If you are the landlord of any kind of property – whether that’s a single home, a whole portfolio of let properties, a block of flats, or a House in Multiple Occupation (HMO) – you know only too well that there is already a whole raft of legislation with which you must comply, on pain of financial penalties or worse.
Our recent news report suggested that the weight of legislation is already driving many buy to let landlords out of the market.
What is more, that body of legislation is growing and subject to amendment all of the time. Since that often makes it difficult for the landlord to keep abreast of legislative changes, here are our top six recent or soon-to-be changes that landlords need to be aware of:
- How to Rent
- this official guide book is already a requirement for you to hand to any new tenant when they move in;
- a new and updated version was published by the Ministry of Housing, Communities & Local Government on the 9th of July 2018 and it is this version which must be handed to any new tenant you take on with effect from the 26th of June 2018 onwards;
- Gas safety regulations
- landlords have long been responsible for obtaining an annual gas safety certificate issued by a registered Gas Safe engineer.
- changes brought into effect on the 6th of April 2018 now give landlords a little more flexibility in scheduling the timing of such inspections – up to 2 months before the expiry of the current certificate.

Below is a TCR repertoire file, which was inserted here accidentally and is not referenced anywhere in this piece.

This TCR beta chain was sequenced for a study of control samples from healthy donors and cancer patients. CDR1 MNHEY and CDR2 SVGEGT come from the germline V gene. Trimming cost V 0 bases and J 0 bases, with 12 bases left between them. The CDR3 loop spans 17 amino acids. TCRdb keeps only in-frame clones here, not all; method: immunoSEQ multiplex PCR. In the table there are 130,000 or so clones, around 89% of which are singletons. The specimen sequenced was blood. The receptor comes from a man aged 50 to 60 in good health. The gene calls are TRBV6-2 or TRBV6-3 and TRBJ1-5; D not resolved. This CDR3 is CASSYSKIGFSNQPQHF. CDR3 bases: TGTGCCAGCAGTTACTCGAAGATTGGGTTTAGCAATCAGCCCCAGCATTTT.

- Banning Orders
- local authorities were given swingeing new powers to apply to the courts for a banning order against a landlord or letting agent who commits an offence related to illegal eviction, harassment of tenants, failure to comply with a Housing Health and Safety Rating System (HHSRS) notice, mismanagement of an HMO, breaches of fire regulations, drug offences and others.
- the Landlords Guild points out that the powers were extended to local authorities on the 6th of April 2018 – so you might expect to see more them applied to rogue landlords in your area.
- Deregulation Act 2015
- although these provisions were enacted and came into effect for all new tenancies and renewals as long ago as 2015, with effect from the 1st of October 2018, they apply to all tenancies.
- Houses in Multiple Occupation (HMO)
- with effect from the 1st of October any HMO accommodating more than 5 tenants, irrespective of how many storeys it is, must be licensed by the local authority.
- regulations on minimum bedroom sizes also come into effect on that date.
- Client money protection insurance
- regulations have been drafted – for scheduled implementation with effect from the 1st of April 2019 – requiring letting agents to arrange insurance protection for any clients’ money they are holding.
If you thought that your buy to let business was already constrained by a mass of legislation, look out for still further laws and regulations either coming into effect or in the offing this year or next.